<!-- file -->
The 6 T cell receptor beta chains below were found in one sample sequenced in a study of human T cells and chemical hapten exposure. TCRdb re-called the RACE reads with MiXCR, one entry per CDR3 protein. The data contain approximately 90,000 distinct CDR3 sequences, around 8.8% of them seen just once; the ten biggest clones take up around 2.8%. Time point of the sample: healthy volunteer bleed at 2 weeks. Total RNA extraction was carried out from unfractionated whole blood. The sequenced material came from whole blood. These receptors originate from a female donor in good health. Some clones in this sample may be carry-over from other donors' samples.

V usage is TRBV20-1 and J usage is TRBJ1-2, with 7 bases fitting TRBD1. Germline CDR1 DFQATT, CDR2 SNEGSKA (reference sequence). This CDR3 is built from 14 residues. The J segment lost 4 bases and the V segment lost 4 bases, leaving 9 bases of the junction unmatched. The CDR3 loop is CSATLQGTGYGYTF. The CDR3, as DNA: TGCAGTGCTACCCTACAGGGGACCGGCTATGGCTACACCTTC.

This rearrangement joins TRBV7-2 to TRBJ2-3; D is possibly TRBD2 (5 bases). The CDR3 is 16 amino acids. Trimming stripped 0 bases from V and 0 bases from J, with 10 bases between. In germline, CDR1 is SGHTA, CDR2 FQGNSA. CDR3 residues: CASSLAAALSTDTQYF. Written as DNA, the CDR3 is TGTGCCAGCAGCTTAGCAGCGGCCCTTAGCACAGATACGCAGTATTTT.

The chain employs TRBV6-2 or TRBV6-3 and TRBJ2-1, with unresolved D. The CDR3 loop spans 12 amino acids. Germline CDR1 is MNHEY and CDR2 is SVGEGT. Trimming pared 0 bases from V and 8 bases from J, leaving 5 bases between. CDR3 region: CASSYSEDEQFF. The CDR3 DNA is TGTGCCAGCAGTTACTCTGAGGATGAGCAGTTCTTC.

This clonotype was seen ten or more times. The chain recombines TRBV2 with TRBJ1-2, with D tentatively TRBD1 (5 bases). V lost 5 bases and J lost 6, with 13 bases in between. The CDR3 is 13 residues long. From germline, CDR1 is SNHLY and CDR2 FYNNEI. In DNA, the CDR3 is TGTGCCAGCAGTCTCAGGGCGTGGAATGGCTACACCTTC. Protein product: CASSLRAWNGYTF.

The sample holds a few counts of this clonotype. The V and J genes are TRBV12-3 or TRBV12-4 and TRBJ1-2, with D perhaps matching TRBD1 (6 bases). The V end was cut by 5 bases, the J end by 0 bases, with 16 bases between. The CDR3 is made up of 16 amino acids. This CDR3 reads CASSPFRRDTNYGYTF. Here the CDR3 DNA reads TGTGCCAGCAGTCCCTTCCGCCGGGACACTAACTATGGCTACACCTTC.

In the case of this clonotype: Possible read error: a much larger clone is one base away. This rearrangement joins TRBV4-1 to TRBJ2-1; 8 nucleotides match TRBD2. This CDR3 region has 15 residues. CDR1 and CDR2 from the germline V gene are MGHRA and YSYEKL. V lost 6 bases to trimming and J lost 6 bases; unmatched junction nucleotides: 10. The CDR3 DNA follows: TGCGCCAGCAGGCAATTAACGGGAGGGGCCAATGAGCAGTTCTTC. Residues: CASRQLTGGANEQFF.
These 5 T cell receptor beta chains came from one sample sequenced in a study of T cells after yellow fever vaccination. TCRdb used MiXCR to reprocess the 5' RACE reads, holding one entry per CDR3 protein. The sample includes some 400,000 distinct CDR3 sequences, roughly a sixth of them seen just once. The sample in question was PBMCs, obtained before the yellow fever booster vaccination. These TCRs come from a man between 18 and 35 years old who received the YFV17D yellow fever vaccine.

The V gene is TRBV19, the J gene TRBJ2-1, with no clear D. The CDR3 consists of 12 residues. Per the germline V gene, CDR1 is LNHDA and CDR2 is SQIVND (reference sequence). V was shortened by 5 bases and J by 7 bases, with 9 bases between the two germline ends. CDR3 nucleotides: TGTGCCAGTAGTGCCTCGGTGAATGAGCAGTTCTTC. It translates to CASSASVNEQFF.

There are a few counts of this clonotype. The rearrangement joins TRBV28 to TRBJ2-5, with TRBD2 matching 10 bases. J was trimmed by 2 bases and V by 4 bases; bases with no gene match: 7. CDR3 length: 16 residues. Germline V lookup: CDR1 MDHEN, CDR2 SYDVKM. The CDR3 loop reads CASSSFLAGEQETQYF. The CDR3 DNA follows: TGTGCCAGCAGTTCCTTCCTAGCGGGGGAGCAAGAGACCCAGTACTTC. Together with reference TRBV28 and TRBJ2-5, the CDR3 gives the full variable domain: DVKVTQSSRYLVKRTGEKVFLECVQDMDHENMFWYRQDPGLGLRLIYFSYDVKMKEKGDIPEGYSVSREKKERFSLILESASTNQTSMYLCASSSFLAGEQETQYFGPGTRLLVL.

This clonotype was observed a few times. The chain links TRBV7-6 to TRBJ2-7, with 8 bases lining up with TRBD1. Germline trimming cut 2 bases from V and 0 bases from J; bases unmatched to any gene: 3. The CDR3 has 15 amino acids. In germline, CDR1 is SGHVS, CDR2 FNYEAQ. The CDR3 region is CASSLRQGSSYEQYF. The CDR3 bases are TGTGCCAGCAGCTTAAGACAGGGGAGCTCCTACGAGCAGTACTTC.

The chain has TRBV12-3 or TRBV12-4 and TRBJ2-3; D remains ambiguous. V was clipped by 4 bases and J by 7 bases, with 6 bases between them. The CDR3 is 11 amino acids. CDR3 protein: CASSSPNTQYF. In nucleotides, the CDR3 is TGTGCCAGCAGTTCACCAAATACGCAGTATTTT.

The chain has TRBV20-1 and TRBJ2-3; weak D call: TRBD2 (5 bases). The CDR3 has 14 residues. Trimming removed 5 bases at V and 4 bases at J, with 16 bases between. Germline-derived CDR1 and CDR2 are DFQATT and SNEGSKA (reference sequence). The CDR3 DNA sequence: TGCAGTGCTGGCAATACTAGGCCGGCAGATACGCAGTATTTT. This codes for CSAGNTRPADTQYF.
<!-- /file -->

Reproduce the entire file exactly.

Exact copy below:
The 6 T cell receptor beta chains below were found in one sample sequenced in a study of human T cells and chemical hapten exposure. TCRdb re-called the RACE reads with MiXCR, one entry per CDR3 protein. The data contain approximately 90,000 distinct CDR3 sequences, around 8.8% of them seen just once; the ten biggest clones take up around 2.8%. Time point of the sample: healthy volunteer bleed at 2 weeks. Total RNA extraction was carried out from unfractionated whole blood. The sequenced material came from whole blood. These receptors originate from a female donor in good health. Some clones in this sample may be carry-over from other donors' samples.

V usage is TRBV20-1 and J usage is TRBJ1-2, with 7 bases fitting TRBD1. Germline CDR1 DFQATT, CDR2 SNEGSKA (reference sequence). This CDR3 is built from 14 residues. The J segment lost 4 bases and the V segment lost 4 bases, leaving 9 bases of the junction unmatched. The CDR3 loop is CSATLQGTGYGYTF. The CDR3, as DNA: TGCAGTGCTACCCTACAGGGGACCGGCTATGGCTACACCTTC.

This rearrangement joins TRBV7-2 to TRBJ2-3; D is possibly TRBD2 (5 bases). The CDR3 is 16 amino acids. Trimming stripped 0 bases from V and 0 bases from J, with 10 bases between. In germline, CDR1 is SGHTA, CDR2 FQGNSA. CDR3 residues: CASSLAAALSTDTQYF. Written as DNA, the CDR3 is TGTGCCAGCAGCTTAGCAGCGGCCCTTAGCACAGATACGCAGTATTTT.

The chain employs TRBV6-2 or TRBV6-3 and TRBJ2-1, with unresolved D. The CDR3 loop spans 12 amino acids. Germline CDR1 is MNHEY and CDR2 is SVGEGT. Trimming pared 0 bases from V and 8 bases from J, leaving 5 bases between. CDR3 region: CASSYSEDEQFF. The CDR3 DNA is TGTGCCAGCAGTTACTCTGAGGATGAGCAGTTCTTC.

This clonotype was seen ten or more times. The chain recombines TRBV2 with TRBJ1-2, with D tentatively TRBD1 (5 bases). V lost 5 bases and J lost 6, with 13 bases in between. The CDR3 is 13 residues long. From germline, CDR1 is SNHLY and CDR2 FYNNEI. In DNA, the CDR3 is TGTGCCAGCAGTCTCAGGGCGTGGAATGGCTACACCTTC. Protein product: CASSLRAWNGYTF.

The sample holds a few counts of this clonotype. The V and J genes are TRBV12-3 or TRBV12-4 and TRBJ1-2, with D perhaps matching TRBD1 (6 bases). The V end was cut by 5 bases, the J end by 0 bases, with 16 bases between. The CDR3 is made up of 16 amino acids. This CDR3 reads CASSPFRRDTNYGYTF. Here the CDR3 DNA reads TGTGCCAGCAGTCCCTTCCGCCGGGACACTAACTATGGCTACACCTTC.

In the case of this clonotype: Possible read error: a much larger clone is one base away. This rearrangement joins TRBV4-1 to TRBJ2-1; 8 nucleotides match TRBD2. This CDR3 region has 15 residues. CDR1 and CDR2 from the germline V gene are MGHRA and YSYEKL. V lost 6 bases to trimming and J lost 6 bases; unmatched junction nucleotides: 10. The CDR3 DNA follows: TGCGCCAGCAGGCAATTAACGGGAGGGGCCAATGAGCAGTTCTTC. Residues: CASRQLTGGANEQFF.
These 5 T cell receptor beta chains came from one sample sequenced in a study of T cells after yellow fever vaccination. TCRdb used MiXCR to reprocess the 5' RACE reads, holding one entry per CDR3 protein. The sample includes some 400,000 distinct CDR3 sequences, roughly a sixth of them seen just once. The sample in question was PBMCs, obtained before the yellow fever booster vaccination. These TCRs come from a man between 18 and 35 years old who received the YFV17D yellow fever vaccine.

The V gene is TRBV19, the J gene TRBJ2-1, with no clear D. The CDR3 consists of 12 residues. Per the germline V gene, CDR1 is LNHDA and CDR2 is SQIVND (reference sequence). V was shortened by 5 bases and J by 7 bases, with 9 bases between the two germline ends. CDR3 nucleotides: TGTGCCAGTAGTGCCTCGGTGAATGAGCAGTTCTTC. It translates to CASSASVNEQFF.

There are a few counts of this clonotype. The rearrangement joins TRBV28 to TRBJ2-5, with TRBD2 matching 10 bases. J was trimmed by 2 bases and V by 4 bases; bases with no gene match: 7. CDR3 length: 16 residues. Germline V lookup: CDR1 MDHEN, CDR2 SYDVKM. The CDR3 loop reads CASSSFLAGEQETQYF. The CDR3 DNA follows: TGTGCCAGCAGTTCCTTCCTAGCGGGGGAGCAAGAGACCCAGTACTTC. Together with reference TRBV28 and TRBJ2-5, the CDR3 gives the full variable domain: DVKVTQSSRYLVKRTGEKVFLECVQDMDHENMFWYRQDPGLGLRLIYFSYDVKMKEKGDIPEGYSVSREKKERFSLILESASTNQTSMYLCASSSFLAGEQETQYFGPGTRLLVL.

This clonotype was observed a few times. The chain links TRBV7-6 to TRBJ2-7, with 8 bases lining up with TRBD1. Germline trimming cut 2 bases from V and 0 bases from J; bases unmatched to any gene: 3. The CDR3 has 15 amino acids. In germline, CDR1 is SGHVS, CDR2 FNYEAQ. The CDR3 region is CASSLRQGSSYEQYF. The CDR3 bases are TGTGCCAGCAGCTTAAGACAGGGGAGCTCCTACGAGCAGTACTTC.

The chain has TRBV12-3 or TRBV12-4 and TRBJ2-3; D remains ambiguous. V was clipped by 4 bases and J by 7 bases, with 6 bases between them. The CDR3 is 11 amino acids. CDR3 protein: CASSSPNTQYF. In nucleotides, the CDR3 is TGTGCCAGCAGTTCACCAAATACGCAGTATTTT.

The chain has TRBV20-1 and TRBJ2-3; weak D call: TRBD2 (5 bases). The CDR3 has 14 residues. Trimming removed 5 bases at V and 4 bases at J, with 16 bases between. Germline-derived CDR1 and CDR2 are DFQATT and SNEGSKA (reference sequence). The CDR3 DNA sequence: TGCAGTGCTGGCAATACTAGGCCGGCAGATACGCAGTATTTT. This codes for CSAGNTRPADTQYF.